"On a bend, I will see it, a piece of ground off to the side. I will know the feel of this place: the leaves stir slowly on the trees, dry air smells like dust, birds dart and the trails are made by beasts living free."
When award-winning author Charles Bowden died in 2014, he left behind a trove of unpublished manuscripts. Dakotah marks the landmark publication of the first of these texts, and the fourth installment in his acclaimed "Unnatural History of America." Bowden uses America's Great Plains as a lens-sometimes sullied, sometimes shattered, but always sharp-for observing pivotal moments in the lives of anguished figures, including himself.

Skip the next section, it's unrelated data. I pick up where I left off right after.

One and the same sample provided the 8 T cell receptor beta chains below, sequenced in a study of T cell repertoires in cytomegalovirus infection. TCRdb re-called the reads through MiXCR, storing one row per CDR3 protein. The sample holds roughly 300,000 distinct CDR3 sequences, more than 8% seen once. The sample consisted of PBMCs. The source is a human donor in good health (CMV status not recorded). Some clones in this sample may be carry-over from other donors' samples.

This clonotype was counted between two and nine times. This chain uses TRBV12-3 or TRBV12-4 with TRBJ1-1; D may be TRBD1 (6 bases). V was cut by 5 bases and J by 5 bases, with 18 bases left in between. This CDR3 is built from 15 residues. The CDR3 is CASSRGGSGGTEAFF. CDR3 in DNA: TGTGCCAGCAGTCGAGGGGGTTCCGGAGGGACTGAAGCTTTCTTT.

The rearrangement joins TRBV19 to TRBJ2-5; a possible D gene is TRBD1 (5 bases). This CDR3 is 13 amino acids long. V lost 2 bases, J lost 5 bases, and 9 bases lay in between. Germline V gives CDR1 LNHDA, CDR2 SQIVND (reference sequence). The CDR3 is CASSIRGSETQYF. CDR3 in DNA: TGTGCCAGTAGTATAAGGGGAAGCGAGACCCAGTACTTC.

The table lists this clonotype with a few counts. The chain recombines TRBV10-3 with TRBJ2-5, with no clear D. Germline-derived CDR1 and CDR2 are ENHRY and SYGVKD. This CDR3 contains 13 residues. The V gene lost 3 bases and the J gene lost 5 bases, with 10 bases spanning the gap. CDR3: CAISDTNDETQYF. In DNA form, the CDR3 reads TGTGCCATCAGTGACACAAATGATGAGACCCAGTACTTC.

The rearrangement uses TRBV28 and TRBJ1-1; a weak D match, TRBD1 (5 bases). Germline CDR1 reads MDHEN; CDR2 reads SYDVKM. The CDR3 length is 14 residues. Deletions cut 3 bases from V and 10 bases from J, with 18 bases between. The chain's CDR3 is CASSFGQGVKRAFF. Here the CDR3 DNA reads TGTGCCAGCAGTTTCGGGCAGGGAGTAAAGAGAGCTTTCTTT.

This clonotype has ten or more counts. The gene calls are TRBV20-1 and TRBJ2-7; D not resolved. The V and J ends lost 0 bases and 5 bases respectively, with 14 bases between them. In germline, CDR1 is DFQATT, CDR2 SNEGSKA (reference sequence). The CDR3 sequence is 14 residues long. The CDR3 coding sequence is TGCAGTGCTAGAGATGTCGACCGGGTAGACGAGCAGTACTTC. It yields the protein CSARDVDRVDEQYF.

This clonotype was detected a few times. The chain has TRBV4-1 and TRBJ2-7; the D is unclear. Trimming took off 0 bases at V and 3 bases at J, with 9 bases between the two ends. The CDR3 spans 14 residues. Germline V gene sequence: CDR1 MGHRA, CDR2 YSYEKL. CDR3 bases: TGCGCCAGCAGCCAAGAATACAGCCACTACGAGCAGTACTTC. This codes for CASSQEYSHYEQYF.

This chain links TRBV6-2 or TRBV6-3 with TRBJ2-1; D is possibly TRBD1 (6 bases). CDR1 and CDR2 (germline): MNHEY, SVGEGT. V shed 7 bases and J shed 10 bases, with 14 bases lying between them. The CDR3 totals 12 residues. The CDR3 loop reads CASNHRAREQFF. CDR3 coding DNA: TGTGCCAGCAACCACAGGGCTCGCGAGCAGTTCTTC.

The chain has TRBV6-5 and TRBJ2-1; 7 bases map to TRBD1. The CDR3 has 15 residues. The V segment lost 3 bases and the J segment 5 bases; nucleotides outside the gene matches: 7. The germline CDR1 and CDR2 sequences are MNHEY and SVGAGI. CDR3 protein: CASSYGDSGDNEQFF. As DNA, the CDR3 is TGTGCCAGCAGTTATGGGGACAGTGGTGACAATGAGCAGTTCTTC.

In scenes that are by turns wrenching and poetic, Bowden describes the Sioux's forced migrations and rebellions alongside his own ancestors' migrations from Europe to Midwestern acres beset by unforgiving winters. He meditates on the lives of his resourceful mother and his philosophical father, who rambled between farm communities and city life. Interspersed with these images are clear-eyed, textbook-defying anecdotes about Lewis and Clark, Daniel Boone, and, with equal verve, twentieth-century entertainers "Pee Wee" Russell, Peggy Lee, and other musicians. The result is a kaleidoscopic journey that penetrates the senses and redefines the notion of heartland. Dakotah is a powerful ode to loss from one of our most fiercely independent writers.